Ms. Roitfeld doesn’t disagree. “I’m a fashion editor,” she says. “Anna is not a fashion editor.”
So maybe they never sat around braiding one another’s hair, but Ms. Rotifeld maintains that she has a great deal of respect for Ms. Wintour. “We are so different,” she says. “She’s a hard worker, but she’s very honest, and I like that. If I did a story for her and she didn’t like it, she’d pick up the phone and say, ‘Carine, I’m sorry, I don’t like the story.’ This I like. She’s not sneaky at all.”
And like Ms. Wintour, Ms. Roitfeld has a way of making headlines. During her time at Vogue Paris, she courted controversy in a way that seemed almost gleeful. Like the time she styled little girls in couture and heavy makeup—a shoot that was roundly criticized. Feministing.org declared, “This isn’t edgy. It’s inappropriate and creepy, and I never want to see a 9-year-old in high-heeled leopard-print bedroom slippers ever again.” Then there was the time she featured pregnant women smoking and the time the magazine did a shoot with supermodel Crystal Renn as the victim of bad plastic surgery. Her editorials often had an impish quality that led many to believe she just liked to incite a response.
In the past, Ms. Roitfeld has admitted she enjoys the role of provocateur, but she claims that, on the whole, her work has been good for women.
“I was one of the first to dedicate an issue to a black girl. I push plus-size women. I think they’re beautiful,” she says, conceding that it is possible controversy will follow wherever she goes. “Now I’m using very old ladies, and I think they’re beautiful. I think beauty can be everywhere.”
Still, one might question how that supposed woman-positive view manifests in shoots like the one of supermodel Karen Elson tied up in curtain cord.
“I’ve never shown a woman where she seemed not tough,” Ms. Roitfeld says. “I think she decides what she wants to do. She’s stronger. You see that with Helmut Newton and Yves Saint Laurent. The women may show their breasts, but they have their hands in their pockets. They have a very strong attitude. This is what I like. O.K., you can show everything, but you don’t have to suffer for it. You have a choice. When I do bondage, the woman looks strong. She doesn’t look like a poor miserable person.”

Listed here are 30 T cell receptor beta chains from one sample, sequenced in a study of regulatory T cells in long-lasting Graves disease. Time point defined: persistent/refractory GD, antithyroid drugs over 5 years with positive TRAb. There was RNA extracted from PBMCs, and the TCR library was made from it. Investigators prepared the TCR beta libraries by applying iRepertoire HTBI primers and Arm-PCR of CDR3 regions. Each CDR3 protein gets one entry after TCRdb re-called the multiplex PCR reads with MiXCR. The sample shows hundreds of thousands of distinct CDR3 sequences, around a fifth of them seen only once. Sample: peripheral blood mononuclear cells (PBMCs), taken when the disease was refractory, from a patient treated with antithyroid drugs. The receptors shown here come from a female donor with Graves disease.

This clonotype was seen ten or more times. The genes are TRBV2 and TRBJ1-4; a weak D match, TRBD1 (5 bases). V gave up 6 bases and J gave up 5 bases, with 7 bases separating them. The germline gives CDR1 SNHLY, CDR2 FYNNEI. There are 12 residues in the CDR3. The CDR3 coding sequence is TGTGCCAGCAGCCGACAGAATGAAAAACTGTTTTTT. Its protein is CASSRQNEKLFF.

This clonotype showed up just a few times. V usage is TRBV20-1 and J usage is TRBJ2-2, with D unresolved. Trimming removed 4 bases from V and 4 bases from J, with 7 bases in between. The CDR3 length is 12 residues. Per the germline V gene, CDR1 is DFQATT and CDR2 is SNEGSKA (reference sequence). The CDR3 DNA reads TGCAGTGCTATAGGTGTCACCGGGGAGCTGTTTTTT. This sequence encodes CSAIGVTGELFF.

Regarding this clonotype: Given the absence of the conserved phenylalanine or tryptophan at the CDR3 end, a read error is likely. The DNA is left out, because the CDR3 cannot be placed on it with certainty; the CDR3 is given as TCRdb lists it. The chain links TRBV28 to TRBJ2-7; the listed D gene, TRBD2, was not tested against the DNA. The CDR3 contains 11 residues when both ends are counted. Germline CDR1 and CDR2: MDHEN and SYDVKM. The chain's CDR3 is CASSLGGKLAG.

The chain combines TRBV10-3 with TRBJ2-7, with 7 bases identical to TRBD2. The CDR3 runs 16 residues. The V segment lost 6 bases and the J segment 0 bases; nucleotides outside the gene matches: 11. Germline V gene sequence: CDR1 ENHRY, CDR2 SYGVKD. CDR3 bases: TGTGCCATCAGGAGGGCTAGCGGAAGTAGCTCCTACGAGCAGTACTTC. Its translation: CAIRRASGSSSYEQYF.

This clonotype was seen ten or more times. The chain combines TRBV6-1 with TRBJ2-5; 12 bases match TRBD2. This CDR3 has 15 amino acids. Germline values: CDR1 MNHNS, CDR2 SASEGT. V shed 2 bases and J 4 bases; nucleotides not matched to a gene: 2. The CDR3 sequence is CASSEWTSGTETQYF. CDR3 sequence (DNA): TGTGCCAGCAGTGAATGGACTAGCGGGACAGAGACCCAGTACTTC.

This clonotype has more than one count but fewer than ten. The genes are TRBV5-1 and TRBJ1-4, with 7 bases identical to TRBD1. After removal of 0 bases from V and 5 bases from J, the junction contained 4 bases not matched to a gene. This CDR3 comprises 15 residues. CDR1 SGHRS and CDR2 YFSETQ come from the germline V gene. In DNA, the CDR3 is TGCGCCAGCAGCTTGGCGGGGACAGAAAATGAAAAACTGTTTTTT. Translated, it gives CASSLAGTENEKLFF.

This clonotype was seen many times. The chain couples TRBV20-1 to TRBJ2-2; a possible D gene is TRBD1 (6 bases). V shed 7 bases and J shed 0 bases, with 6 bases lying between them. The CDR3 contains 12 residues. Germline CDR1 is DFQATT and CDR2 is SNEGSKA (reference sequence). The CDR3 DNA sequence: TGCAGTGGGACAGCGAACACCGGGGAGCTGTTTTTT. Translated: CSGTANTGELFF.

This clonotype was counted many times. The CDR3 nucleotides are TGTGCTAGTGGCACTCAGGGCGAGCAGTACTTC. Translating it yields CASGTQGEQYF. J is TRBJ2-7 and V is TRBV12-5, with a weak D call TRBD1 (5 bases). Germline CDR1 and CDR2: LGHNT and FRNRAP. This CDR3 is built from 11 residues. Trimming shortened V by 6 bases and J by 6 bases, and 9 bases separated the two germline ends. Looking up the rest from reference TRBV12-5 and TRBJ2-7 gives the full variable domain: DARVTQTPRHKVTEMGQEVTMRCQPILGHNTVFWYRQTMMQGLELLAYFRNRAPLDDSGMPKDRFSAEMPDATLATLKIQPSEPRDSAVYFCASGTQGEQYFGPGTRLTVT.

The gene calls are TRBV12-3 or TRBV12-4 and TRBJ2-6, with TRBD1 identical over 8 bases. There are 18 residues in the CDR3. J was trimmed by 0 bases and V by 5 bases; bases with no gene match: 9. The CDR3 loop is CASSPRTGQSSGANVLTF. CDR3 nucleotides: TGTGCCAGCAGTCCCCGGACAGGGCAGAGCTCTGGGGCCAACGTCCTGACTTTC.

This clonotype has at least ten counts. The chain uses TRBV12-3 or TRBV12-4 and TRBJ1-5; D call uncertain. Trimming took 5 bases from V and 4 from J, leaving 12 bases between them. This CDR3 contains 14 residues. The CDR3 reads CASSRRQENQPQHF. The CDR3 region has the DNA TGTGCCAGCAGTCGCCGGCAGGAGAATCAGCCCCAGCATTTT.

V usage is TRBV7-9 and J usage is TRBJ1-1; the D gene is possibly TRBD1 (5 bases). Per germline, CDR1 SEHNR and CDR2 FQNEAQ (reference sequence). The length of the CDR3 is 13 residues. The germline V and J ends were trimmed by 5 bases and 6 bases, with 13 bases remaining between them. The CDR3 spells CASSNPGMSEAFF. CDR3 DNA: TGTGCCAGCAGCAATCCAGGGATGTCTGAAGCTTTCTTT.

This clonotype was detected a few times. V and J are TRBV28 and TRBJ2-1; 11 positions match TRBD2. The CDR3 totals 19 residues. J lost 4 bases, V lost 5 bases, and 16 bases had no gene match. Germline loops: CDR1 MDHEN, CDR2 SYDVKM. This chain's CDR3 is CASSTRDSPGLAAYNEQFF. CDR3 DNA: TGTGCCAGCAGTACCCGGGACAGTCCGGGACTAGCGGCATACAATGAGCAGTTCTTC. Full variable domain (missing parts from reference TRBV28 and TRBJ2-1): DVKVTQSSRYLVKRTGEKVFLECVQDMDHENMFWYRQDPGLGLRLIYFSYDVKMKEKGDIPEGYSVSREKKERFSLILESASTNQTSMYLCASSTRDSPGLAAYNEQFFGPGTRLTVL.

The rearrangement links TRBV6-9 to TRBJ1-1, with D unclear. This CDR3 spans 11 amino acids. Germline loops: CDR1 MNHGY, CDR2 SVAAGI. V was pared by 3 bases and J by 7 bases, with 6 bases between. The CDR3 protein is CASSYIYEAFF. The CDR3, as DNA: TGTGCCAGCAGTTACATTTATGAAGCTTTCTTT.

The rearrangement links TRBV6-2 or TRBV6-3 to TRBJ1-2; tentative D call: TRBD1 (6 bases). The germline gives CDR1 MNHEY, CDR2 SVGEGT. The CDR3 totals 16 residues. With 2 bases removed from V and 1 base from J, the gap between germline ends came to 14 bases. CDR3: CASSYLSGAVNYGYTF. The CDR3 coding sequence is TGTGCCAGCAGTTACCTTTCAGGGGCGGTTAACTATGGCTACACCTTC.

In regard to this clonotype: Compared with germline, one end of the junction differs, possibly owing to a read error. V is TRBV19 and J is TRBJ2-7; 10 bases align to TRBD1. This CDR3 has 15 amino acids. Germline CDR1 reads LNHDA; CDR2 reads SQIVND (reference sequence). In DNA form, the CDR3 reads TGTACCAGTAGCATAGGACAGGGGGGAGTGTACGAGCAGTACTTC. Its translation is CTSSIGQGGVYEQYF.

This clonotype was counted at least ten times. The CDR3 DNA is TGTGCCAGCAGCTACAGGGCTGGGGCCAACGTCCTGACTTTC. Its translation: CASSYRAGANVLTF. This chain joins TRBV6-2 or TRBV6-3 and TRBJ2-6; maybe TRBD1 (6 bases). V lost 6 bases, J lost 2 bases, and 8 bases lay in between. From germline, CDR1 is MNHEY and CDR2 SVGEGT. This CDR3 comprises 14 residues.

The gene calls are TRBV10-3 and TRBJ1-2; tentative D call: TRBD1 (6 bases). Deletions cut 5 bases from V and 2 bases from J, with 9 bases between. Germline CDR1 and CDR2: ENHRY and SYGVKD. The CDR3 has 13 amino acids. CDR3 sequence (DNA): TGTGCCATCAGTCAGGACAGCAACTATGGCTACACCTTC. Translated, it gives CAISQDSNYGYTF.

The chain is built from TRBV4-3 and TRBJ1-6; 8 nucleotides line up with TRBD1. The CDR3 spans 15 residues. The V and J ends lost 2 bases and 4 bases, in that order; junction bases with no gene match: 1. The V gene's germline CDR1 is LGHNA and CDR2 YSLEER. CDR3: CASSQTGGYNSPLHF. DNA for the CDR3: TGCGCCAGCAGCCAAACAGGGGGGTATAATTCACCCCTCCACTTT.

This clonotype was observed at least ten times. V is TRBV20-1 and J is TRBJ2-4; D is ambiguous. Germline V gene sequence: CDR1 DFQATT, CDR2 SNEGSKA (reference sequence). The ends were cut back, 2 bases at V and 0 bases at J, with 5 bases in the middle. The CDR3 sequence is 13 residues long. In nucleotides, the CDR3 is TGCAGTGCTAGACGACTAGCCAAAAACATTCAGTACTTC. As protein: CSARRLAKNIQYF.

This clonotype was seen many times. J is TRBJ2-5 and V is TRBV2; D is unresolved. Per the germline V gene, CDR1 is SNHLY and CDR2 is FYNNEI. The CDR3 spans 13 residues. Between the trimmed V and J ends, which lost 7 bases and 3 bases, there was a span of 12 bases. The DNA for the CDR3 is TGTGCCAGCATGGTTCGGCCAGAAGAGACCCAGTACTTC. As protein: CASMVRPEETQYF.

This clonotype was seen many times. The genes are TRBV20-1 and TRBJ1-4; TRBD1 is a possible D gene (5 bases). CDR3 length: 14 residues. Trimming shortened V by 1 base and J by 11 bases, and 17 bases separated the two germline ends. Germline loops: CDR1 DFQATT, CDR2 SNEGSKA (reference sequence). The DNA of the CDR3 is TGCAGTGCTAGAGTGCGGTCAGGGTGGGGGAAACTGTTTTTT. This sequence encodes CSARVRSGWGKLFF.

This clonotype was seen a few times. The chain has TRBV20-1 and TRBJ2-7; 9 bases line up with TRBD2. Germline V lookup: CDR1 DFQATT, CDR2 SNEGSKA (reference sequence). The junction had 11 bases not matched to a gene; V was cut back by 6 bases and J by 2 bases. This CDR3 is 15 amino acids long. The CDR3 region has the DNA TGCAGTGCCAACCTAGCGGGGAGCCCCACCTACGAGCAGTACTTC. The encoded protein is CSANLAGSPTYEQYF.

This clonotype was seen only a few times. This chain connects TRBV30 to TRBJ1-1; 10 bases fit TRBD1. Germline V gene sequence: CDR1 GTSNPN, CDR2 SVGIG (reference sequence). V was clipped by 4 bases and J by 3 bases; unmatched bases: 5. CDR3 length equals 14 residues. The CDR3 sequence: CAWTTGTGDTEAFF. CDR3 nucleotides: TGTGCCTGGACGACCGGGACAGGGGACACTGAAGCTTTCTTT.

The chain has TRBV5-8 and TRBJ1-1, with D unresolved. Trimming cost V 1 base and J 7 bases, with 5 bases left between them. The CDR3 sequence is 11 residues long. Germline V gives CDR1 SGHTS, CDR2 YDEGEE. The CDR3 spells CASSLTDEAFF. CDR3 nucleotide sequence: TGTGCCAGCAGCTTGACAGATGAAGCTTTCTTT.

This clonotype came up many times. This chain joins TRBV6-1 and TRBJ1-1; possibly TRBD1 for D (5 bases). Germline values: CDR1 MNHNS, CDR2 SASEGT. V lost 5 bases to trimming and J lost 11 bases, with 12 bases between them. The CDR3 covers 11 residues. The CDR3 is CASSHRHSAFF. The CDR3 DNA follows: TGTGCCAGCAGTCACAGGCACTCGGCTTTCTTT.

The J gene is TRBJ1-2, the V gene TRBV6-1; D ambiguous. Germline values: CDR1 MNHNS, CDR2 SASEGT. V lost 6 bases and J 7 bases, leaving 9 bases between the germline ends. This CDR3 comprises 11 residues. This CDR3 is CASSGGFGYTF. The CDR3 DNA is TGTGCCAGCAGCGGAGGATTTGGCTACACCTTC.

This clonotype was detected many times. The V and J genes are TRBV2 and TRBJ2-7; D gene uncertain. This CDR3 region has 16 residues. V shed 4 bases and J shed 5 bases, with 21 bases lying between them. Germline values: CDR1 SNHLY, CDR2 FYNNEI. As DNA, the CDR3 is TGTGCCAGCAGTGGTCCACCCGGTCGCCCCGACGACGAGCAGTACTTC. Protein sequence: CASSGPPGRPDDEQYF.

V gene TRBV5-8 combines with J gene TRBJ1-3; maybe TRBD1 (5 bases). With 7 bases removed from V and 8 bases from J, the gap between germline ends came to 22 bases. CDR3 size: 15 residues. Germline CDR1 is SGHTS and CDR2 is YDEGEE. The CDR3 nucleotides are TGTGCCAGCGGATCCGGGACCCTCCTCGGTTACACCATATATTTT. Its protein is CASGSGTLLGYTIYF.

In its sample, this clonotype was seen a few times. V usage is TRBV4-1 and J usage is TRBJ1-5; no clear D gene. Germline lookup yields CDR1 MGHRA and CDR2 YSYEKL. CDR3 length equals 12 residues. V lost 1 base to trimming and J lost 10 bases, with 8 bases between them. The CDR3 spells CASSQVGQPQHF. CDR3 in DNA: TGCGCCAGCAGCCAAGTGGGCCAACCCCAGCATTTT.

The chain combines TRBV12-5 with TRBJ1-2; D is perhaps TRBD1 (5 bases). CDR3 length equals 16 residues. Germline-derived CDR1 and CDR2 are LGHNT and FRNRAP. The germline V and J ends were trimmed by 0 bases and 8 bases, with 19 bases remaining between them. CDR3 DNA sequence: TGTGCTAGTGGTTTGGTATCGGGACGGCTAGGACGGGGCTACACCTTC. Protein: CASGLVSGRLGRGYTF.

In some ways, Ms. Roitfeld represents a prototype of the strong, modern, glass-ceiling-shattering woman, and yet she still cringes, almost imperceptibly, when one uses the word “feminist.”
“I love that someone pays the check when I go to the restaurant, and I love when someone opens the door and says, ‘You look beautiful tonight.’ I’m very feminine,” she says. “But I am a feminist in the way that I love that women can have the same jobs [as men]. I want more women to run countries. There’d be more peace on Earth.”
Ms. Roitfeld admits she has had children on the mind of late. The first issue of CR Fashion Book, for instance, was themed around rebirth, which didn’t just refer to her own career, but also to her daughter, Julia, who literally gave birth to a baby girl. Though it may sound cheesy to use babies in a fashion magazine, don’t worry. It’s all done in Ms. Roitfeld’s signature insouciant manner. Which is to say, there’s a Rosemary’s Baby-themed shoot that features female nudity in a graveyard.
Just don’t call it sexy.
“To be sexy 20 years ago is totally different than to be sexy today,” Ms. Roitfeld says. “Sexy now, to me, it is a bit beefy. Do you say ‘beefy’ in America? It means to show too much skin. I don’t like this. We are more mental sexy. You can be covered and be very sexy. It’s not what you show, it’s what you have in mind, the way you cross your legs, the way you talk to people. ‘Sexy’ is not a nice word.”
This may come as a surprising assertion from a woman who has been called the Queen of Porno-chic, a label Ms. Roitfeld rejects as misleading. She prefers the term “erotic-chic.”
“It’s very sweet,” she explains. “Porno, you show everything. Erotic, you are dreaming about something, about another world. I know porno-chic is nicer to say—it’s quicker—but I prefer erotic-chic. I try not to show everything.”
On one hand, that’s a more nuanced perspective than one might expect from a woman who was upset by American Vogue’s sparse portrayal of nipples. On the other hand, Ms. Roitfeld’s life seems very sweet right now. After we say our farewells, for example, she says she will hit NYC’s high-end retailers, as usual, but with a different mission in mind.
“I am shopping for my granddaughter,” she smiles, adding that she hopes to find the infant girl just the “right thing” from Tom Ford Baby. Whether that “right thing” is leopard-print heels, only time will tell.